Cellulite is a term used to describe the dimpled appearance of skin caused by fat deposits that are just below the surface of the skin. It is mostly seen in women on skin in the abdomen, lower limbs, and pelvic region, usually after puberty. It can occur in men, too. Cellulite is caused by the herniation of subcutaneous fat (top layer of fat just under the skin surface) within fibrous connective tissue (septae), leading to a padded or orange peel–like appearance. With time, the septae become a fiberous honeycomb-like structure that traps fat cells. This causes the large bumps that are the hallmark of cellulite. These areas will have very poor blood supply, which is why the skin where cellulite occurs often feels cool to the touch. Cellulite is not caused by body weight, but it can be aggravated by body weight. Other factors are a poor diet, water retention, and a sedentary lifestyle.

Cross section of skin

Cross section of Cellulite: Hypodermische Vetcellen = Hypoderic Fat & Diepliggende Vetlagen = deep fat tissue

What is caffeine?
Caffeine, the most widely used and unregulated drug known to man, is a bitter substance found in coffee, tea, and chocolate. It dilates blood vessels, increasing the speed and volume of blood flow throughout the body and makes the heart pump faster. Caffeine can also provide significant benefit when used as a topical agent.

What does caffeine do to cellulite?
Caffeine combats poor circulation by increasing the speed and volume of blood flow. When someone suffers from poor circulation, the body cannot get rid of toxins and excess water. Caffeine’s ability to increase circulation, even when applied topically, can help stop water retention. Water retention can cause fat to be pushed against the skin, emphasizing the lumpy appearance. With regular use caffeine gives the skin a more toned and firm appearance – rather like the results of exercise. This also helps to reduce the appearance of cellulite.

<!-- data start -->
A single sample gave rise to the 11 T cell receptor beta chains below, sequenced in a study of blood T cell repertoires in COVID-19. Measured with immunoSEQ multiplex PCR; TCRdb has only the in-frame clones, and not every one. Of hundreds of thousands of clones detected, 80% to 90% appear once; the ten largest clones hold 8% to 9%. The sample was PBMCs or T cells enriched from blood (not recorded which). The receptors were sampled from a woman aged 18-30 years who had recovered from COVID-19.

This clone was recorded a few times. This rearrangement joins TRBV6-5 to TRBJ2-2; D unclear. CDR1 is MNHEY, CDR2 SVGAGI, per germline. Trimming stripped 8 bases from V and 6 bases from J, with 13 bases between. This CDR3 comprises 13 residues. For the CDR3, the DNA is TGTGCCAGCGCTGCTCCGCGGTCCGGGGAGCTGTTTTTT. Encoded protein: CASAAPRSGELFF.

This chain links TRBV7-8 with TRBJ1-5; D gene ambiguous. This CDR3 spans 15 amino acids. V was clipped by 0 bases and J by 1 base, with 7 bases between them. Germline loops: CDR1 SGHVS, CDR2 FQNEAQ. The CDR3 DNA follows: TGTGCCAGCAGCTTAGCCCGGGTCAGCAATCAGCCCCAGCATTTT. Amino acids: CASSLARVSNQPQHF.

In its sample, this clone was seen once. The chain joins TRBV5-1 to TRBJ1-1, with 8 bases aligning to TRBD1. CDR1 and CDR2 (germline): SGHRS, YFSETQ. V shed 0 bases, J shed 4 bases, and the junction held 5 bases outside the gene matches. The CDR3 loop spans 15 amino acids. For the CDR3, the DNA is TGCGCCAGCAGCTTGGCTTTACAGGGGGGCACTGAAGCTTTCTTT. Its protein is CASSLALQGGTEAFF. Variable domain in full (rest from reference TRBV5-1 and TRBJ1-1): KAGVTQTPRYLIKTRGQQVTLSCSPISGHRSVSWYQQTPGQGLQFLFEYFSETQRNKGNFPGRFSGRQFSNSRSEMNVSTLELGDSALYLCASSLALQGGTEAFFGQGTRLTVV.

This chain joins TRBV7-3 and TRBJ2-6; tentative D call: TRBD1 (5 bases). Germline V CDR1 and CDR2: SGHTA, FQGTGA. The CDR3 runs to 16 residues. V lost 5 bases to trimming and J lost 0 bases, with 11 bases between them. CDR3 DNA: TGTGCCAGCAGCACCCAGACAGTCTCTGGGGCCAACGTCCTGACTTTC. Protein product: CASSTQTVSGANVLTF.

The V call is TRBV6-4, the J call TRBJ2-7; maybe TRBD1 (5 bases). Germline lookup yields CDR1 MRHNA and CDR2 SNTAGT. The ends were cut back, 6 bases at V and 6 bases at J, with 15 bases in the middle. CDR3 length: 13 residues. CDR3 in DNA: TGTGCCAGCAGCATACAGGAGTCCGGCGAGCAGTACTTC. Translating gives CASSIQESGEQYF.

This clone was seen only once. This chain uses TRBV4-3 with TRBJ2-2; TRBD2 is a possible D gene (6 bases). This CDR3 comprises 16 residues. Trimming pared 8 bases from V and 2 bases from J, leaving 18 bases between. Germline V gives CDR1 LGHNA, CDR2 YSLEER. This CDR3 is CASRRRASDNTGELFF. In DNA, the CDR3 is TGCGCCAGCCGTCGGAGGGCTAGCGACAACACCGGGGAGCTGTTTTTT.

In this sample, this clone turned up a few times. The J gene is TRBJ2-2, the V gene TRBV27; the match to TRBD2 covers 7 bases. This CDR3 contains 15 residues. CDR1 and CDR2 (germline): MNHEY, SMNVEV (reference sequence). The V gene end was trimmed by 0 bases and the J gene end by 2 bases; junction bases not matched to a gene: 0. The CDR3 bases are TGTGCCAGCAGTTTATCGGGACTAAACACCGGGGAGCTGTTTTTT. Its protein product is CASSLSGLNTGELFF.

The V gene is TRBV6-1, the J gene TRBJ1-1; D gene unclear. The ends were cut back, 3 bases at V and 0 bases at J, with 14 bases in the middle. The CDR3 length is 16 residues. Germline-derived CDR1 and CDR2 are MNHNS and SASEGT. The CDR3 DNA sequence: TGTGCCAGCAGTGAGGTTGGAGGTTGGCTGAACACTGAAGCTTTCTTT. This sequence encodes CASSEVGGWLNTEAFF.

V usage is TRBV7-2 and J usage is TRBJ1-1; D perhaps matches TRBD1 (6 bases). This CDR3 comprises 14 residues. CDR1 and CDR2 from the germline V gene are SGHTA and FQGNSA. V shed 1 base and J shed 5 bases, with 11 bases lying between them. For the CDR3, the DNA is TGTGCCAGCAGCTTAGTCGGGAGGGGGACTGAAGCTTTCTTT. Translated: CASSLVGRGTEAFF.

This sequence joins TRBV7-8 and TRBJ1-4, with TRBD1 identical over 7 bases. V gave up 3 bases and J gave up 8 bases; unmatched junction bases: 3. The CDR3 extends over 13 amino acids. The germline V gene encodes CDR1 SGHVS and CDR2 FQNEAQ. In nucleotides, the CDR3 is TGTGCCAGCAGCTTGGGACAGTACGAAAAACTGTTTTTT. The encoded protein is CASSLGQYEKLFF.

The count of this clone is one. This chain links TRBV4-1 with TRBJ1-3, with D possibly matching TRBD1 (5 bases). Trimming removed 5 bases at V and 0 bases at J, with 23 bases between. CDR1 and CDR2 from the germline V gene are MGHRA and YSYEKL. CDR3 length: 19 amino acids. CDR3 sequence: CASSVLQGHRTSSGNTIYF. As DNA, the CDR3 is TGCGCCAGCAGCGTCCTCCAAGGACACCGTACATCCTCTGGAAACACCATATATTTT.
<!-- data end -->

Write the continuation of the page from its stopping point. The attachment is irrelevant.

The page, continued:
Why coffee?
Coffee beans have more caffeine than any other plant. Coffee beans are ground and treated with hot water to release the large amounts of caffeine within. When using coffee grounds as a cellulite fighter, make sure to get warm, recently used coffee grounds. Make sure that the coffee grounds were not soaked in water for an extended period or burned – both of these things will mean that there is very little to no caffeine left in the coffee grounds to use.

Coffee grounds


Ingredients:
½ cup warm used coffee grounds
1-2 tbsp of olive oil
Roll of plastic wrap

Thoroughly mix the coffee grounds with the olive oil in a small bowl. Once complete, place the mixture in the microwave to heat for about 15-30 seconds. Once sitting in the bathtub, apply coffee mix to all areas to be treated then cover area in plastic wrap. Leave the body wrap on for 20-30 minutes. When you are finished, remove the plastic wrap (carefully!), trying to catch as much of the coffee grounds as possible. Toss the used plastic in the small trash bag. Take a quick warm shower to rinse off any left over coffee grounds. Pat skin dry and apply your favorite skin moisturizer.

This treatment can be done up to twice a week. The effects of this body wrap are temporary.

Photo Credits:
www.infovisual.info

Source http://commons.wikimedia.org/wiki/Image:Cellulitis.jpg
Author SUNBEAM VISION
Diepliggende Vetlagen = deep fat tissue
Hypodermische Vetcellen = Hypoderic Fat

Information Credits:
Wikipedia
Free Dictionary.com: http://www.thefreedictionary.com/cellulite
What Causes Cellulite:
Your Cellulite Solution

Pamper Me Wednesday: Pumpkin Honey Facial & Buttermilk Acne Bath

Welcome back to being Pampered!